that white men have spent centuries appropriating what they wanted the gold they found in africa wasn’t enough so they packed human bodies head to toe submerged in a swamp of our own urine and feces they dragged us across violent waters many of us drowned or young rather than let them survive at the mercy of white men and their sons just to keep breathing some of us became one dimensional in the public imagination in real life in books we had to become one thing or the other spinster or mother virgin or victim damsel or some of us went on the ground some of us let go slipping into that sunken place others revolted took up arms crawled through sewage defied geography to build new lives in new cities and that’s how i find myself in brooklyn reading tales of nubians bathing naked in the nile cushite queens equal to kings all of them praying to a black woman named isis the most powerful god among goddesses i imagine if i were her if i were isis i would use my might to smite every who ever looked at a little girl with lust in his flesh i would exact vengeance on behalf of every black woman who has disproportionately borne the weight of racial and sexual violence while everybody in the suffragette movement and the black civil rights movement and the lgbt movement turned a blind eye to her swollen lip smell thing me too for centuries black women have endured a culture of rape and racism combined for centuries the world stood silent while black men and girls black women and girls were bullied by black men and white men and white women alike for centuries rape was a word black mothers never said aloud but every black daughter knew what that meant it meant lie still it meant it will pass it meant keep quiet it meant don’t you dare shame this good black family and then one day something brilliant happened a woman named tarana burke inspired wealthy white women to say me too too and here in here in wriggles the strange rubric of america’s particular strain of racism ironically the viral mobility of the metoo hashtag was only possible because a white woman with power retweeted a black woman’s words two two words which unleashed a wildfire of public testimony pulling the shroud of sexual violation from the shadows shoving it onto primetime tv and yet 12 years after tarana burke’s metoo moment black women are still largely missing from the public dialogue about sexual assault inside of this one-sided sisterhood we are so tired of being disregarded and if you white women ever gave us the room to speak candidly this is the letter we might paint are you white feminists you who’s crying consistently drowns out the sound of our suffering dear weeping white women as we cannot find safe space to show you when or where or how we were torn open we are only holding the sorrow in to keep our very hearts from exploding we are unable to process this centuries of pain with you because we are exhausted from the hundreds of years of holding you and your children we are so unable to trust you because you have never been able to stand by us and we are so tired of explaining this rage we are so tired of explaining this fury and if you wish to know anything more about the genesis of or anger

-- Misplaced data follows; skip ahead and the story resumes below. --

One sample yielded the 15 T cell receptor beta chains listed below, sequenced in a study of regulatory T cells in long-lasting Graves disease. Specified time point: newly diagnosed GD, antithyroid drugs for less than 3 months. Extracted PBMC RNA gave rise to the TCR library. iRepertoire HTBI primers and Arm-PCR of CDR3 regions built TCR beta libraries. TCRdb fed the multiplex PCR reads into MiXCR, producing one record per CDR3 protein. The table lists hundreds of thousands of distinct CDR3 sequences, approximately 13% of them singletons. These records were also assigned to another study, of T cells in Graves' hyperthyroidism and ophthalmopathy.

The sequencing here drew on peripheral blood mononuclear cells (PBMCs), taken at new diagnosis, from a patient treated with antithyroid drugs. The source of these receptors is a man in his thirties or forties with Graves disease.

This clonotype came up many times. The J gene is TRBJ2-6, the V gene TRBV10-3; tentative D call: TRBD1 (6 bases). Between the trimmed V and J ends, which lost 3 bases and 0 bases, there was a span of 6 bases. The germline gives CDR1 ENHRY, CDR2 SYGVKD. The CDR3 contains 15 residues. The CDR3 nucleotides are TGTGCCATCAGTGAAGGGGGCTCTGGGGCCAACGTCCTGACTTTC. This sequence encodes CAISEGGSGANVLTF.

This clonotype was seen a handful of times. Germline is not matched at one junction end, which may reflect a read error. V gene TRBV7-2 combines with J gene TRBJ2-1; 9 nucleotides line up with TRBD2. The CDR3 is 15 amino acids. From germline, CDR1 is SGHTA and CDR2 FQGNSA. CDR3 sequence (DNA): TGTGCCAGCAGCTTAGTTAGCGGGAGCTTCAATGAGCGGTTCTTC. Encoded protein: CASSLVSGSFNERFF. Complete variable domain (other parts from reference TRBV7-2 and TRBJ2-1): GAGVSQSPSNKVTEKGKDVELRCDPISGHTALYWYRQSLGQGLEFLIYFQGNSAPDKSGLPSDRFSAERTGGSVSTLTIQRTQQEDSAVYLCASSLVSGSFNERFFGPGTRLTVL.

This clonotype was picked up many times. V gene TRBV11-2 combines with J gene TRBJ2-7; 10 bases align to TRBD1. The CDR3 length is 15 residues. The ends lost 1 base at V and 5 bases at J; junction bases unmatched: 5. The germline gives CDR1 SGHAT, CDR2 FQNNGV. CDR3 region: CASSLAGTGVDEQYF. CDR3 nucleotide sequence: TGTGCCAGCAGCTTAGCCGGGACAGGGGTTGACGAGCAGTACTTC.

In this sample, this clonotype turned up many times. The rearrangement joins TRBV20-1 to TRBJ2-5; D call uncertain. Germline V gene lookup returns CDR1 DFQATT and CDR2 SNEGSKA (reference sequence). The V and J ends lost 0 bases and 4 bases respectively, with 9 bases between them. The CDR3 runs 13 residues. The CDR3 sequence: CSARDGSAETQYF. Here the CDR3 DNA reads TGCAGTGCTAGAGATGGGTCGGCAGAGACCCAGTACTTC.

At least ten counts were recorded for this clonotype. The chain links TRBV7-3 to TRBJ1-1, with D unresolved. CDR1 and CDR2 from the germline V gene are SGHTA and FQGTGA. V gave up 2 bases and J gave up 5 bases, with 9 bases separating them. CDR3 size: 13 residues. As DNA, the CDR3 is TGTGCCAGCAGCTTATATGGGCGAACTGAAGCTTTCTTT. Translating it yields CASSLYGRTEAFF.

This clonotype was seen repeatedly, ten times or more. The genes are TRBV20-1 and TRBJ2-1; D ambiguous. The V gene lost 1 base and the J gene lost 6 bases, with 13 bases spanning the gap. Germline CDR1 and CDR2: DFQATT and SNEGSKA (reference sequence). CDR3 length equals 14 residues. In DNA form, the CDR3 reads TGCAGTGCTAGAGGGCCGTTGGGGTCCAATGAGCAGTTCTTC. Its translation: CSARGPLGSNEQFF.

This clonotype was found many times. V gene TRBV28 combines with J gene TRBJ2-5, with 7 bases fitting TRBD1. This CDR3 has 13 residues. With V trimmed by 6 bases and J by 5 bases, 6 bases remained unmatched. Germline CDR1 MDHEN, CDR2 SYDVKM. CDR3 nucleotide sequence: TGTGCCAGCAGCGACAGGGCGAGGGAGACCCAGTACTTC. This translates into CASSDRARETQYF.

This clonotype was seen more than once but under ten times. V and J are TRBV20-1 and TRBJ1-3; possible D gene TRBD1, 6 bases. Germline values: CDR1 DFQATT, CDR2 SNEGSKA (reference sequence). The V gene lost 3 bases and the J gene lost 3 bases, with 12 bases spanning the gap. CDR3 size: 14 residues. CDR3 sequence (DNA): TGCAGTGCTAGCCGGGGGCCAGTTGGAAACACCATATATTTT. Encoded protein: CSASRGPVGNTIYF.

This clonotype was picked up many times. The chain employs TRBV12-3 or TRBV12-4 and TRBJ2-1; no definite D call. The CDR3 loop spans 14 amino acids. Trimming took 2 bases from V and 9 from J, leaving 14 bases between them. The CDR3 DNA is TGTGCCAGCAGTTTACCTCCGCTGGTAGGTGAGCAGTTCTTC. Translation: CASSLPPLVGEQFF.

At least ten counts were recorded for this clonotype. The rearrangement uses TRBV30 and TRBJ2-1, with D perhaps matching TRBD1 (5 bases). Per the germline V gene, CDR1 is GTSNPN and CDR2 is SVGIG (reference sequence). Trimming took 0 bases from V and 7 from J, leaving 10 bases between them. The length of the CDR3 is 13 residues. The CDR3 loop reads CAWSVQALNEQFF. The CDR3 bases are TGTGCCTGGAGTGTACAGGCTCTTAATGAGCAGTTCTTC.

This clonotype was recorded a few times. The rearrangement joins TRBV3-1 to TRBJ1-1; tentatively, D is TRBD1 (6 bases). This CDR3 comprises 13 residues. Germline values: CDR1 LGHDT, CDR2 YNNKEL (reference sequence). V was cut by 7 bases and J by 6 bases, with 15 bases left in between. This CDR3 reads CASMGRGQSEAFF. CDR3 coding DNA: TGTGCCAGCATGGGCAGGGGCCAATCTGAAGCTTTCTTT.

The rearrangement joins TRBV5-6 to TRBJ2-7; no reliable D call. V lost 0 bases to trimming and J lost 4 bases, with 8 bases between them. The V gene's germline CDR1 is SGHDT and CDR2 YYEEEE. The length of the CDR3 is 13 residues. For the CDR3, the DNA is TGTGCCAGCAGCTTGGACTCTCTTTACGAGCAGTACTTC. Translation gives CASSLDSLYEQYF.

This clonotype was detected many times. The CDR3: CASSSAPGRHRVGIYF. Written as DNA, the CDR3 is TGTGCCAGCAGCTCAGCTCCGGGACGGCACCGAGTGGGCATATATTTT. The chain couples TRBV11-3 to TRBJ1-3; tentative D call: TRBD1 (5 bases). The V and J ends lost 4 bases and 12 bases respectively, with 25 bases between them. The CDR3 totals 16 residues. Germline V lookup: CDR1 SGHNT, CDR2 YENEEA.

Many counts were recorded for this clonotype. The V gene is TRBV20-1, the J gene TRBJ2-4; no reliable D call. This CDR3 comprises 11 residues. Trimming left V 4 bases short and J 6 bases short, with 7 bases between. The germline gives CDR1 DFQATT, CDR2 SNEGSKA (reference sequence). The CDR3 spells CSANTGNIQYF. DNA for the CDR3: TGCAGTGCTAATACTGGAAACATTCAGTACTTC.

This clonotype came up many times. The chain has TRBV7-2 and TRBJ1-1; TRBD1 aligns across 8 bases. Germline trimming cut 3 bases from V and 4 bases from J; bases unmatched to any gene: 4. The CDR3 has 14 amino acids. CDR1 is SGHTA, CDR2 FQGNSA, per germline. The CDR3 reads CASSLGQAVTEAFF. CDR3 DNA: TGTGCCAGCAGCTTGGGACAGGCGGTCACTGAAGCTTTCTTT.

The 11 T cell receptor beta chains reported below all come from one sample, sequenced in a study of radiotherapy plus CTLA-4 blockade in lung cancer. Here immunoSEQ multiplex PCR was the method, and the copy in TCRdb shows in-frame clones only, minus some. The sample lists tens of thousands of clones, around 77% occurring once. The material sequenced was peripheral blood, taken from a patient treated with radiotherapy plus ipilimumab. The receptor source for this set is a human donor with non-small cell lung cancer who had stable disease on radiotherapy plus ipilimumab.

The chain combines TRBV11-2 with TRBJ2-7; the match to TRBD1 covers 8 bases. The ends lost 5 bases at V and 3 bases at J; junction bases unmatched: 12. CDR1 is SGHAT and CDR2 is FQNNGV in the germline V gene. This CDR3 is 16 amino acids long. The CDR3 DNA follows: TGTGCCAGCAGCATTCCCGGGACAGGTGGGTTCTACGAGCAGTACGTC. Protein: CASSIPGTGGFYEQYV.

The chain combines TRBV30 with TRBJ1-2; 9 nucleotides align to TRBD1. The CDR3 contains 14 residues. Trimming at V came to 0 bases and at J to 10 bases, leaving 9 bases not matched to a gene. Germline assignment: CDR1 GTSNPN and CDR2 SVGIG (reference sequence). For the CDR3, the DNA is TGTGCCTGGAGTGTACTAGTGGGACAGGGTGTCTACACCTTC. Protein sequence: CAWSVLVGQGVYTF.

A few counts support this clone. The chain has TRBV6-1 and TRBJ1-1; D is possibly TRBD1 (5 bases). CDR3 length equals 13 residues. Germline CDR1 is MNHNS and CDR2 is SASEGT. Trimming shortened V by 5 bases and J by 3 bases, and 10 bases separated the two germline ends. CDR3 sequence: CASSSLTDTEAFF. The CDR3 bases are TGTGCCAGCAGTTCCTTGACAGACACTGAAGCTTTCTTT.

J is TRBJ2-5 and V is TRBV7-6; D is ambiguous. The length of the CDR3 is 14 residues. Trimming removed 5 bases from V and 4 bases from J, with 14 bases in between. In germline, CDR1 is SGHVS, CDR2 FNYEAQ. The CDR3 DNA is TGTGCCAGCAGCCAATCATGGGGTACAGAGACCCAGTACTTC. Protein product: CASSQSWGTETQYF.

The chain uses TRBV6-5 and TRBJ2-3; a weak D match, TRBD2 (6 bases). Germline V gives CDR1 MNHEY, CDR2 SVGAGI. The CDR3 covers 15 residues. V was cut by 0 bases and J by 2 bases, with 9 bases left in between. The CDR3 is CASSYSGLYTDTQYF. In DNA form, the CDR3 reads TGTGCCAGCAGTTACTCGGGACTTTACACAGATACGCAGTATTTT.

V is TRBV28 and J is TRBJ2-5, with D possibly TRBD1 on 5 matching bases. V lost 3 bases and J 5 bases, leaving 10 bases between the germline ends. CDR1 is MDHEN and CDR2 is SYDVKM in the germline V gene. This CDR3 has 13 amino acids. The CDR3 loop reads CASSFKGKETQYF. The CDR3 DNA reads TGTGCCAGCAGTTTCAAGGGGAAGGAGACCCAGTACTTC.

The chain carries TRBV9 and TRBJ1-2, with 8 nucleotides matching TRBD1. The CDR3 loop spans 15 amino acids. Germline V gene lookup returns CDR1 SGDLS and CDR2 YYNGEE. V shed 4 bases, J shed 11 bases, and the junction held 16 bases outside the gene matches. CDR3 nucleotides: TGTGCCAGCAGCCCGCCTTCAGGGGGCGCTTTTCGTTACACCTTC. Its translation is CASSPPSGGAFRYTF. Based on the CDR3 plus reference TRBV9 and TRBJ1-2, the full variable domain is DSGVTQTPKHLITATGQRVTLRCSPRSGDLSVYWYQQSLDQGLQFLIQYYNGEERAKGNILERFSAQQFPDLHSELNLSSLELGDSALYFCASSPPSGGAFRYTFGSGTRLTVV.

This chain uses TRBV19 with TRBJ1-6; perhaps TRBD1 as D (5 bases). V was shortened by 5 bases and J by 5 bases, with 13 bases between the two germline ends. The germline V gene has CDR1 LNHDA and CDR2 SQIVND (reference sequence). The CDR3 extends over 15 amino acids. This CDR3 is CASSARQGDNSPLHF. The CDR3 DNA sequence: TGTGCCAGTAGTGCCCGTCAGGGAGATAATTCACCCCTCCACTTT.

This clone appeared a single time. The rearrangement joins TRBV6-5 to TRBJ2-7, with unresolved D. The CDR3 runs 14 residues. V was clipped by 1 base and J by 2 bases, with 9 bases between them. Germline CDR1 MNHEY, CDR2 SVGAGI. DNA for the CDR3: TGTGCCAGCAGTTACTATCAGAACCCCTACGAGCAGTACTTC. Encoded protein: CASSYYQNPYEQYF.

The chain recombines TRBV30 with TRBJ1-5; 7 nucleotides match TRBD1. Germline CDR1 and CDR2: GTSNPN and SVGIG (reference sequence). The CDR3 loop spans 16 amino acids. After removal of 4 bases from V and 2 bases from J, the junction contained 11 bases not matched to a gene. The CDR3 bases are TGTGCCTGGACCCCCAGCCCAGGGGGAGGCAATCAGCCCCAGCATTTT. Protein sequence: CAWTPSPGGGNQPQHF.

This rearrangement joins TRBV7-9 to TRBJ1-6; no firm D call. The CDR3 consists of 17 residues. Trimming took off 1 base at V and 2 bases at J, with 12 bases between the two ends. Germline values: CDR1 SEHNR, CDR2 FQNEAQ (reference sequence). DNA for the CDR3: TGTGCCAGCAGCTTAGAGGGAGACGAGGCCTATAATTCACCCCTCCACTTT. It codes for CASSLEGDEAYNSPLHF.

you go and google us [Applause] or you go read some brittany cooper or some bell hooks or any other blogs of the bevy of black women writers your white publishers are too afraid to publish for centuries black women have been carrying the weight of your white fragility year after year marching for everybody else’s freedom protecting everybody else’s privilege but ours well the time has come and we are so tired we this crazy mad gaggle of global witches and hags we are done braiding your beads of silent acceptance simply put in this century we intend to take up more space black women are crafting a collective response to centuries of being under everybody’s water we have become a rising tsunami of fury come back to take back what was carried away without consent and while we’re here being candid i might as well confess to you that i don’t give a if you don’t like my big mouth black like my lover’s ass it has never endeared me to the gatekeepers of white civility my proclivity to speak the unspeakable is essentially the only defense i have against your indefensible violence of your man-made history inside my house inside my brooklyn house there is no shadow talk of birds and bees we trade indecipherable metaphors for concrete words i do not confuse my daughter i tell her your mouth your elbow your hair your arms your legs your vagina your whole goddamn body belongs to nobody but you and if you ever feel even a tiny bit unsafe you open your mouth you scream i will always believe you if you tell me in a world that so regularly demonstrates how much it hates black women this is what it means for us to be assigned the label of black and girl and yet yet black women continue to survive to thrive to arrive into adulthood to with the ability to laugh and love and wear hoop earrings and tight skirts and found social movements to liberate other from bondage if any of this sounds like i am speaking your truth this poem be for you my love if you have ever had to argue that you are no less deserving than your white counterpart i am speaking to you my love if you have ever been inspired by the magic of a black woman with thighs and asses that move mountains in their stride if you have ever been told you speak too fiercely from the thick lip of your own truth if you have ever been called girl like it was a insult if you’ve ever been called you step forward now if you are itching to light a bonfire in the house of the white patriarchy you come and stand with black women now if you want to be free like harriet tubman weapon in hand wading through unfriendly waters her power compelling the freedom of even those who did not want to be free if you desire to be confrontational like sojourner if you wish to be audacious like audrey antagonistic like angela gangster like winnie mandela angry like assata shakur you come roar with us at our rallies sit beside us in schools sing with us in church stand with us where it matters vote with us vote for us travel with us in the virtual in the flesh over these waters they continue to use against us as weapons across the land of this rock we are all knowing it is home let us fire open a crack crack the ground wide open with an uprising that will never again die down let us come together and light a fire like us use water no more water we go use fire next time what we say no more water we go use fire next time what we say no more water fire next time no more water fire next time no more water fire next time no more water fire next time i love you oh stacy and chen yeah how y’all doing [Applause] what are we going to talk oh what are we going to talk about [Laughter]